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PKR bump off BBU in semifinals

PKR bump off BBU in semifinals

Photo by: SRENG MENG SRUN
Build Bright United’s Tuy Sam slides in to challenge Preah Khan Reach’s Sok Chanrasmey during their Metfone C-League Super 4 playoff semifinal match at Olympic Stadium.

Build Bright United 1 PKR 2
For the success-starved Preah Khan Reach, Saturday’s Super 4 playoff semifinal victory over a somewhat disjointed Build Bright United was a giant leap, prompting coach Rith Dikar to jubiliantly declare: “To me success means the title, whoever it may be at the other end.”

When the last 15 minutes of heartstopping action came to an end, the joy in the PKR camp knew no bounds, and the celebration for the military police-backed club’s “finest moment” was long and loud.

Elemental fury has had a knack of playing a critical role in some of the top draw fixtures this season, and it chose to strike once more just when the game was warming up to be a humdinger. In the first 40 minutes, it was clear how well PKR had blended their strength and steel, and how ill-equipped the BBU defence had been to deal with such a bold offensive.

BBU coach Meas Sam Oeun’s apprehension about pitching second choice keeper Sos Proshim ahead of tried and tested Number One Hem Simay - who is nursing an injured shoulder - came ringing true within the first two minutes. The BBU stopper’s butterfingers led to PKR’s first goal, one of the quickest this season. Though Ring Bunheng cleared the loose ball from a dipping cross, it fell right into midfielder Devide Njoku’s advancing legs to net the opener.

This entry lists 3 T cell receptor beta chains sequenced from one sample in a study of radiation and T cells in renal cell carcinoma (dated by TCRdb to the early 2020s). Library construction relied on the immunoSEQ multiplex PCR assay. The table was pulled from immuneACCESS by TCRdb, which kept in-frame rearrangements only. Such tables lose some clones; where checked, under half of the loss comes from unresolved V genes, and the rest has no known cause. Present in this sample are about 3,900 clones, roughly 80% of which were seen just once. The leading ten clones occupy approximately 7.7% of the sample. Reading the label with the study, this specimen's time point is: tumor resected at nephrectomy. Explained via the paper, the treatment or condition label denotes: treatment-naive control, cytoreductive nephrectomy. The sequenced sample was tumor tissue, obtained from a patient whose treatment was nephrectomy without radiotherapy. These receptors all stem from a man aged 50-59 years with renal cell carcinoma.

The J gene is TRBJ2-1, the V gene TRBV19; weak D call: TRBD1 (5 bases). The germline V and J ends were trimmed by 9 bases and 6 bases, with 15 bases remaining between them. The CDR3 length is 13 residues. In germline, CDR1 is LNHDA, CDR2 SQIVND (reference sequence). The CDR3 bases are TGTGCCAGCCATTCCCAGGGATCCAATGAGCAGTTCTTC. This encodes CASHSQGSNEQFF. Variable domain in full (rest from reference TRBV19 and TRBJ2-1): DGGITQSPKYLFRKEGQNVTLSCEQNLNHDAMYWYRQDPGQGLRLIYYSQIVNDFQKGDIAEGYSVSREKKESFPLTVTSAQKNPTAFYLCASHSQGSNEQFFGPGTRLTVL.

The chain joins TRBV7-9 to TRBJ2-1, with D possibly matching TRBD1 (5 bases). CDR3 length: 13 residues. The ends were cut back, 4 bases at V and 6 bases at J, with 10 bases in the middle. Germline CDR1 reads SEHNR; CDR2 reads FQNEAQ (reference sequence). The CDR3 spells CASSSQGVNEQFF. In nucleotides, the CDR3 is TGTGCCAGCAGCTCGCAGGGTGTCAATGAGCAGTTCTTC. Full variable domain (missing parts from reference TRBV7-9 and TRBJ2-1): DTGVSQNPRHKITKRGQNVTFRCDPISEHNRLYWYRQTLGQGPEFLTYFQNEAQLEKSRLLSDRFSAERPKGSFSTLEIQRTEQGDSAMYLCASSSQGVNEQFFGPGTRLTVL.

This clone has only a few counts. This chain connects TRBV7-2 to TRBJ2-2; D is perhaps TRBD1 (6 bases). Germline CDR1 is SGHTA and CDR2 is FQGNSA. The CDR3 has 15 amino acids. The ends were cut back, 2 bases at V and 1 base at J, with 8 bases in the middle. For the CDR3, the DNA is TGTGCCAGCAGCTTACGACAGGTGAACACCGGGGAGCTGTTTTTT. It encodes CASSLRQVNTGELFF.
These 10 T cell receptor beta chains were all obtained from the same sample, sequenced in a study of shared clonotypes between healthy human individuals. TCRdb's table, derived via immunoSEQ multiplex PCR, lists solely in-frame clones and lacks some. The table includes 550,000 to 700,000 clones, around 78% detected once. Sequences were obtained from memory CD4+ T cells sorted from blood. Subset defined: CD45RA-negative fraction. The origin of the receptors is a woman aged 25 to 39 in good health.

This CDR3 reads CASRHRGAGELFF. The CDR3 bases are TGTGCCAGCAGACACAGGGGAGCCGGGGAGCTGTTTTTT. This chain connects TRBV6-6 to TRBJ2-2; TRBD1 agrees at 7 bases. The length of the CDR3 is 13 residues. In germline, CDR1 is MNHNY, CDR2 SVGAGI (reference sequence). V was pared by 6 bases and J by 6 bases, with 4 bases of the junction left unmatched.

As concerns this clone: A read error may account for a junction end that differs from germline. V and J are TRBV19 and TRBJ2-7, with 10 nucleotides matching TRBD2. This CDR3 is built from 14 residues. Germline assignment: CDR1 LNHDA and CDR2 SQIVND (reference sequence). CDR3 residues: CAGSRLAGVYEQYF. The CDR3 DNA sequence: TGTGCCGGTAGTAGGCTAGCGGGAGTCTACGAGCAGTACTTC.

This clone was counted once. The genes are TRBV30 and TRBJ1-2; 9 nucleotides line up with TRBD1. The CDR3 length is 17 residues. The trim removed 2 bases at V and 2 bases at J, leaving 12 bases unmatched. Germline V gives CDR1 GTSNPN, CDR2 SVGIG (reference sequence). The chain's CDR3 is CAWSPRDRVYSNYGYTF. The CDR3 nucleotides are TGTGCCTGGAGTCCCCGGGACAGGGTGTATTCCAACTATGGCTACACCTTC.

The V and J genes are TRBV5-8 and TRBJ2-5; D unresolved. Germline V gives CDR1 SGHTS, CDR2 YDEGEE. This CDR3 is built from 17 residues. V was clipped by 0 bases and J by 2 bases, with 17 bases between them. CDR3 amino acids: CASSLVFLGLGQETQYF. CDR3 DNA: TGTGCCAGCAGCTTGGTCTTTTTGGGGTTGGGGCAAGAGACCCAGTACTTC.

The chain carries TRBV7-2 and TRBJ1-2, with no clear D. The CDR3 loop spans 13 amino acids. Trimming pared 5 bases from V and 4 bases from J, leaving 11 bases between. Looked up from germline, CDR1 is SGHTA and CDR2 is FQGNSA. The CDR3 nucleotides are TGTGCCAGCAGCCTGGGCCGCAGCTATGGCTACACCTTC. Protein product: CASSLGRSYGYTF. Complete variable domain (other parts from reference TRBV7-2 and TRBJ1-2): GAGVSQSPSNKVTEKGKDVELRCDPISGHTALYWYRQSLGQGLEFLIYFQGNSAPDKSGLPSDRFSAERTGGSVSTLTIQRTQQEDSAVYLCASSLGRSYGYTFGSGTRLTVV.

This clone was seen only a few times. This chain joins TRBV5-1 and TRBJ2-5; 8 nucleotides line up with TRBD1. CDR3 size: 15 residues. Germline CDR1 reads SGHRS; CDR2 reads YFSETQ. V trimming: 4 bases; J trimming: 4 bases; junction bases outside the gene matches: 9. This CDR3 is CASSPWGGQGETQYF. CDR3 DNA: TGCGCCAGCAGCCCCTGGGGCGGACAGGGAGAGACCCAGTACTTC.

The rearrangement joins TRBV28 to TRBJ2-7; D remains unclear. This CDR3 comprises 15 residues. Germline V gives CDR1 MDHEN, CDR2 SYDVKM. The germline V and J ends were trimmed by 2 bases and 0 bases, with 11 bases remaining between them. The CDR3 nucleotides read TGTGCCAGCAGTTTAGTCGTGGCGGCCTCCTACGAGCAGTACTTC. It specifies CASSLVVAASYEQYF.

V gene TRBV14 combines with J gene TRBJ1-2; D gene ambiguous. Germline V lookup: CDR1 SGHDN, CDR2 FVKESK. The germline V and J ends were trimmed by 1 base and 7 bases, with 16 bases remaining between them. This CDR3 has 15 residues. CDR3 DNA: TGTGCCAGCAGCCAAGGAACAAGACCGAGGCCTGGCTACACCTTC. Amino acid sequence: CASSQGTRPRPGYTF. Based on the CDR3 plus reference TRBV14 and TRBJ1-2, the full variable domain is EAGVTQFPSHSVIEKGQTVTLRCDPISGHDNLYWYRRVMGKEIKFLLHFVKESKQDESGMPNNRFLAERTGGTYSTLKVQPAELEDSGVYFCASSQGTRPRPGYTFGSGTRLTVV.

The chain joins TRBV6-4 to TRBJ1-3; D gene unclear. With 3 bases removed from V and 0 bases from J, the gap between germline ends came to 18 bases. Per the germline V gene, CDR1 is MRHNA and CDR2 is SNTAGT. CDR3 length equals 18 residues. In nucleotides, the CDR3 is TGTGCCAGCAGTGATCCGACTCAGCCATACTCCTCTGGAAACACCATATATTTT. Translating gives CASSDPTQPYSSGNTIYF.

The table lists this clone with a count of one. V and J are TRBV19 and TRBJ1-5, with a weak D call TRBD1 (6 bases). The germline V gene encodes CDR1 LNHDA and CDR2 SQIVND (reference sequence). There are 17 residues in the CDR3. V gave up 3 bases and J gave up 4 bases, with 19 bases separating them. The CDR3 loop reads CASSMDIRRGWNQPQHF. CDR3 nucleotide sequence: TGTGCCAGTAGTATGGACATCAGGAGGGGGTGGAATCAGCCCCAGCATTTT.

The BBU coach’s worst fears were then compounded when otherwise reliable Nhim Sovanara’s intended backpass went horribly wrong as it looped into his own goal.

This double whammy left the side deflated, even as PKR began to safeguard their 2-0 lead. With the break approaching fast, the BBU desperation for a comeback grew even more desperate when the skies opened up and the pitch started flooding. Two half-baked chances by warhorse Nuth Sinoun triggered hope for the university backed outfit, while hardworking midfielder Nelson Oladiji lost sight of two more.

There was one mighty collective shout for a BBU penalty when Augustine Ogbemi went down under a challenge from one of the PKR defenders, but referee Thong Chankithy waved the game on.

Just when it looked as if their attacking plans were in total disarray, a snap goal from the boot of BBU’s Chun Sothearath gave some relief. His reflexive shot from the top of the area beat PKR keeper Ouk Mich hollow. At half time, the BBU push was threatening to be a shove after their revival instinct had been triggered.

The depredations of the 45-minute heavy downpour left the pitch so sodden that the middle park was more surf than turf when the game resumed, and players had to wrestle for a bloating ball by rummaging through the slush. Indeed, one PKR player noted it was “like kicking a wooden ball out there.”

With underfoot conditions getting worse by the minute, it was a challenge for both sides to retain possession, but BBU made a better show of it. PKR coach Rith Dikar revealed later he had commissioned one of his forwards to backline duties to defend their narrow but crucial lead. “I wanted to play safe than feel sorry,” said the tactician.

A few distant free kicks and wasteful corners in the second session saw BBU run out of ideas and time.

“We played well but those early mistakes sealed our fate,” said Meas Sam Oeun. “It was very difficult to come back in the second half because of the poor pitch conditions.”

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